American adults are almost twice as likely to dislike (61%) as to like (34%) advertising, per recent research from YouGov. So which types of ads get the blood boiling the most? HubSpot has some answers, based on a survey conducted among more than 1,000 online browsers in the US, UK, Germany and France.
Online pop-ups take the dubious distinction of being the most widely disliked form of advertising, with 73% of respondents reporting disliking these. In fact, about 9 in 10 online browsers separately agreed that certain ads, like pop-ups or ads where they have to click “X” to remove, are really frustrating to deal with.
Right below pop-ups are mobile phone ads, which are disliked by 7 in 10 respondents. That attitude is supported by research from Nielsen, in which 2 in 3 connected device owners said that they find mobile ads annoying.
Pop-ups and mobile phone ads are clearly the most broadly disliked, per the HubSpot research, but a majority (57%) also dislike online video ads before content loads (pre-rolls), like those on YouTube.
Generally speaking, ads that are easier to ignore fell further down the list. Fewer than half, for example, dislike online banner ads (43%) and ads on Facebook (40%), and only 1 in 4 dislike text-only search ads. Traditional media ads are also generally tolerable, per the report, with only about one-third (36%) disliking TV ads, and even fewer disliking billboard ads (21%) and magazine/print ads (18%).
These differences could be related to the creative intrinsic to each channel, or to the extent to which these ads do or don’t interrupt the browser’s activity. It’s worth noting that while more than 9 in 10 respondents agreed that online ads are more intrusive now than they were 2-3 years ago, relatively fewer (63%) agreed that most ads they see online don’t look polished or professional.
It’s interesting to view the results in light of MarketingCharts’ own primary research into ad effectiveness. The newly-released study, Advertising Channels With the Largest Influence on Consumers, demonstrates that US adults are most likely to recall advertisers and claim purchase influence from TV ads. However, when compared to the extent to which they’re exposed to ads across various channels, print newspaper ads appear to be the most effective.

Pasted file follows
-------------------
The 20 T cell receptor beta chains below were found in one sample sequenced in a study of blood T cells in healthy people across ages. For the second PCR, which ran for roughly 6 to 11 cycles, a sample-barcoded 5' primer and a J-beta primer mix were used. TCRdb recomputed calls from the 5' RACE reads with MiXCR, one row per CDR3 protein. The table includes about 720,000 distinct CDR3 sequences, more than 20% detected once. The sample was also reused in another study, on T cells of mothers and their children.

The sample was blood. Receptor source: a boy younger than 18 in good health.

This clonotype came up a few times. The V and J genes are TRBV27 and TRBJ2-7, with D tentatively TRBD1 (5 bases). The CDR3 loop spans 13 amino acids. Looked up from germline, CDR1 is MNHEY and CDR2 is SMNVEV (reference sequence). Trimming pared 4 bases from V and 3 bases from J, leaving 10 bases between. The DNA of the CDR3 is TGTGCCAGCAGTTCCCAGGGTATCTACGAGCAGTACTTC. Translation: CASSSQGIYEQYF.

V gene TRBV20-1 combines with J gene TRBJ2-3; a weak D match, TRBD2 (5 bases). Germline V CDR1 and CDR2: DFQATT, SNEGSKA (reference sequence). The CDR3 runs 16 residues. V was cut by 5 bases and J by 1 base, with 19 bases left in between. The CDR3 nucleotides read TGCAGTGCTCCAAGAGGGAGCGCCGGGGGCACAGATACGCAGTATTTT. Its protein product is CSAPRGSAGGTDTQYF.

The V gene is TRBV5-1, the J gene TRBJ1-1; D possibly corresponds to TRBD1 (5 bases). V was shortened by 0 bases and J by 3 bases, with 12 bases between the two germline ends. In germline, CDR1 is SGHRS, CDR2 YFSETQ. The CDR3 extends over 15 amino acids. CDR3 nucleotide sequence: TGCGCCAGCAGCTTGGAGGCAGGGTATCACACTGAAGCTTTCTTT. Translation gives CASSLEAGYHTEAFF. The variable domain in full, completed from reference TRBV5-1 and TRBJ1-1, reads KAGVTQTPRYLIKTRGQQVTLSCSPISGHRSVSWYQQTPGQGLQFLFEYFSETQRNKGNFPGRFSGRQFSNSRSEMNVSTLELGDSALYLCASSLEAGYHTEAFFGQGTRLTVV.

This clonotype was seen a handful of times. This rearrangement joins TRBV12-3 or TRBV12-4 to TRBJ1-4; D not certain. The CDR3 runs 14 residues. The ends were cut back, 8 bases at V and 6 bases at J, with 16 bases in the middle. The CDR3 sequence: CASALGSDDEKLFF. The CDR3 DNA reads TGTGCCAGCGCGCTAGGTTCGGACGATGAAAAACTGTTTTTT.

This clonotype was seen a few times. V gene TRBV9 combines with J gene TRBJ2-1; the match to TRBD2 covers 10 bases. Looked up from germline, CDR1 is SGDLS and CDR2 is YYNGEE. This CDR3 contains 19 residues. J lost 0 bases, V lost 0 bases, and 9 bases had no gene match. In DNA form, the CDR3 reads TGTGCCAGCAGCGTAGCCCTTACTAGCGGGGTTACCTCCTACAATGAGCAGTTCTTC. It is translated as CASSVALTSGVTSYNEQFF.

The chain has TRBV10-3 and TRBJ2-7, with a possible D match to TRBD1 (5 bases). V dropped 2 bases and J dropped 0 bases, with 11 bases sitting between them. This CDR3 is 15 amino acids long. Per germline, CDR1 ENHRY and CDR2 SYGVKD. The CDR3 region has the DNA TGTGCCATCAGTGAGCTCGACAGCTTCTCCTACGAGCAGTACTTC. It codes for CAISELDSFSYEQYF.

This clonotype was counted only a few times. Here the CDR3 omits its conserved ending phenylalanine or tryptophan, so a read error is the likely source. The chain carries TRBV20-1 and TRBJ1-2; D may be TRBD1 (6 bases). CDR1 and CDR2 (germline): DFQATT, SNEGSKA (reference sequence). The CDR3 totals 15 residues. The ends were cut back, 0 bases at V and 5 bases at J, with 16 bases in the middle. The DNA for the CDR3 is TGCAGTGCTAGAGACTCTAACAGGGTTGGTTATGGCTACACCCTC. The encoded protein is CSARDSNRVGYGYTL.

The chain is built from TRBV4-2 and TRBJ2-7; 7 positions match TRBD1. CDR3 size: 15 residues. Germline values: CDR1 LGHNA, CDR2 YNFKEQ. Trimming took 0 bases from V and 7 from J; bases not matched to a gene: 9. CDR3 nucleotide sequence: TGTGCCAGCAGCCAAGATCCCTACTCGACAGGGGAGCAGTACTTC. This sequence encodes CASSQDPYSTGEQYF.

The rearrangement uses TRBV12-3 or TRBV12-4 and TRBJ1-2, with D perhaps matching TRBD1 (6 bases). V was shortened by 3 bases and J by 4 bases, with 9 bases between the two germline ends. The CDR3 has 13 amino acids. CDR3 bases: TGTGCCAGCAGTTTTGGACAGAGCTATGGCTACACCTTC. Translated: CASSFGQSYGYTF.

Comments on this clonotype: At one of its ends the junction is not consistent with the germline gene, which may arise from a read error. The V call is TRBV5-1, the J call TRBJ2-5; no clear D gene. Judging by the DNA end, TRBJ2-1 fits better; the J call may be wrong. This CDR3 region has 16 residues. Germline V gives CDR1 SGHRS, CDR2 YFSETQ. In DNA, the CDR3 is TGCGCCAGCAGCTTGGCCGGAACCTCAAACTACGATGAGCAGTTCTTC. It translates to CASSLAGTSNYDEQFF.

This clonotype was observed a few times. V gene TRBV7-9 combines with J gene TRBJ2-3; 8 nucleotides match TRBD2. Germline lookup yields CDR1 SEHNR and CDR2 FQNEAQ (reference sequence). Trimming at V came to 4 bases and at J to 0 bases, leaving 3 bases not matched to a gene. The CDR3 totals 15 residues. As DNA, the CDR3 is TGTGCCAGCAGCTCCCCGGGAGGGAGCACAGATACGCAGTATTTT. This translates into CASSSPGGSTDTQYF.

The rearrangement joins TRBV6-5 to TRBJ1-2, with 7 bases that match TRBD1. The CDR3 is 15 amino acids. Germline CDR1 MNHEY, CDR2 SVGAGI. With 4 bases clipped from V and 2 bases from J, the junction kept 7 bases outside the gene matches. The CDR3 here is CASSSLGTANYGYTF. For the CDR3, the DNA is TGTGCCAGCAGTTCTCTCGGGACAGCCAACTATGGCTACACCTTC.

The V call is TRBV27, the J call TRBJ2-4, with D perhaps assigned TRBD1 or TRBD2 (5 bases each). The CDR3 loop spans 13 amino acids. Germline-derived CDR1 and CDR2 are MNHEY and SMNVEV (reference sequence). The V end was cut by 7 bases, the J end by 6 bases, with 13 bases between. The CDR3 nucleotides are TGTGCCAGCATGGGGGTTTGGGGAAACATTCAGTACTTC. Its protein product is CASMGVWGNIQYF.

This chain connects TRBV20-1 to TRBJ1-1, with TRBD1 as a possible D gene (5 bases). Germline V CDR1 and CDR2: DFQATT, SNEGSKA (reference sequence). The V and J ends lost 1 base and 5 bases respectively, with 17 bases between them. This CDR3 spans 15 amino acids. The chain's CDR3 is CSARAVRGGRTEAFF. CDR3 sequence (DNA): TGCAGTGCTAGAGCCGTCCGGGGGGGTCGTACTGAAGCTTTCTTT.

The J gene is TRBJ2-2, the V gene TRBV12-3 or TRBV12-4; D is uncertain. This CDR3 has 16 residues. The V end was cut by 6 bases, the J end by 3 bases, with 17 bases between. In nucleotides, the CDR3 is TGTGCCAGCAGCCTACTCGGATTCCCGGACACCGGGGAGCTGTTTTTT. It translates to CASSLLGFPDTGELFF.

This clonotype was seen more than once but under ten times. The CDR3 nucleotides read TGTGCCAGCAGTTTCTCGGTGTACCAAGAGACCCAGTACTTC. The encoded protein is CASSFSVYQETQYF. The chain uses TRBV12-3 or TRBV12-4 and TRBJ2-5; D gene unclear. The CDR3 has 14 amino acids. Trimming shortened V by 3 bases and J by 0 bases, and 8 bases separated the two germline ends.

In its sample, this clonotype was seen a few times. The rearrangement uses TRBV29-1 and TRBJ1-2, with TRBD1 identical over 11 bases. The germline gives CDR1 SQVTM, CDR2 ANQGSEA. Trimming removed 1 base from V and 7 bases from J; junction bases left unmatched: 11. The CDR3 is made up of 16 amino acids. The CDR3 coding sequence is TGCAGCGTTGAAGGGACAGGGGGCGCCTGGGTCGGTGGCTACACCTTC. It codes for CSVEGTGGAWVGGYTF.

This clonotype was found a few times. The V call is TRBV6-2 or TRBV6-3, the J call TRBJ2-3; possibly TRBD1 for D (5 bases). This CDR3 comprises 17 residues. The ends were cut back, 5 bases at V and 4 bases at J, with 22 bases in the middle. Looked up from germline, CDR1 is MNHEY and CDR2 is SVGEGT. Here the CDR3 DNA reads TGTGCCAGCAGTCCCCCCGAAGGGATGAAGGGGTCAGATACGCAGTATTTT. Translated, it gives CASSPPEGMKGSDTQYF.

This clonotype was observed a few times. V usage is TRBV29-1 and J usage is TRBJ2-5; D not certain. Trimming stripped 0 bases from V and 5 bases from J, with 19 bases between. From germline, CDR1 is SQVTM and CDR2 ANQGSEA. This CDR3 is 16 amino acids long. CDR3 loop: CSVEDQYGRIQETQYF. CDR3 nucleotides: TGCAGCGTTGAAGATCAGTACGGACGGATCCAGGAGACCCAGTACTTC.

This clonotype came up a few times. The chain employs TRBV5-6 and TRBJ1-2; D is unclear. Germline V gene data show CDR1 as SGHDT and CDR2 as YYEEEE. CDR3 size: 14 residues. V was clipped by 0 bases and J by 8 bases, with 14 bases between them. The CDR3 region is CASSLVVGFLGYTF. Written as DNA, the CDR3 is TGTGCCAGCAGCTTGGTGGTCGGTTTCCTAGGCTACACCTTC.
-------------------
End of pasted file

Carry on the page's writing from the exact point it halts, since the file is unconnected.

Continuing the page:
By contrast, video ads are generally seen as having little impact on consumers’ purchases. While mobile banner ads are rising in influence, social ads are the only digital format to seemingly have a strong influence on purchase behavior.
Returning to the HubSpot survey, which was conducted by SSI and in partnership with Adblock Plus, the most annoying mobile ads are those that pop up over the entire screen, with almost three-quarters of the survey sample calling these “highly annoying.” Ads that seem to “follow” respondents from computer to phone are highly annoying to almost two-thirds, while video ads are more annoying when in games (49%) than on YouTube (40%).
Annoying ads can have an impact on brand perception, too. More than 8 in 10 agreed that obnoxious or intrusive ads give them a poor opinion of the websites that allow them (85%) and of the brands that are being advertised (84%).
On a more positive note, a majority (57%) of respondents find mobile search ads to be valuable and useful, with close to half feeling the same way about social media ads (47%) and video (45%). There’s not quite as much agreement (37%) about the value of display ads.
In fact, among those who have clicked on an ad, 34% said they did it mistakenly and 15% feel that they were tricked into clicking. Only 7% did so because the ad was compelling or provocative, though 40% said the ad happened to interest them.
All in all, while the report goes into more detail about ad blocking use and motivation, 31% of respondents said they’re fine with the current situation of seeing ads to support websites. But it would certainly help if those ads weren’t annoying: 68% are fine with seeing ads, but only if they are not annoying.
About the Data: HubSpot partnered with Adblock Plus to create the study questions and secure survey responses through SSI, an independent survey panel provider. HubSpot notes that while AdBlock Plus was involved in the research study, the views in the HubSpot report are entirely HubSpot’s.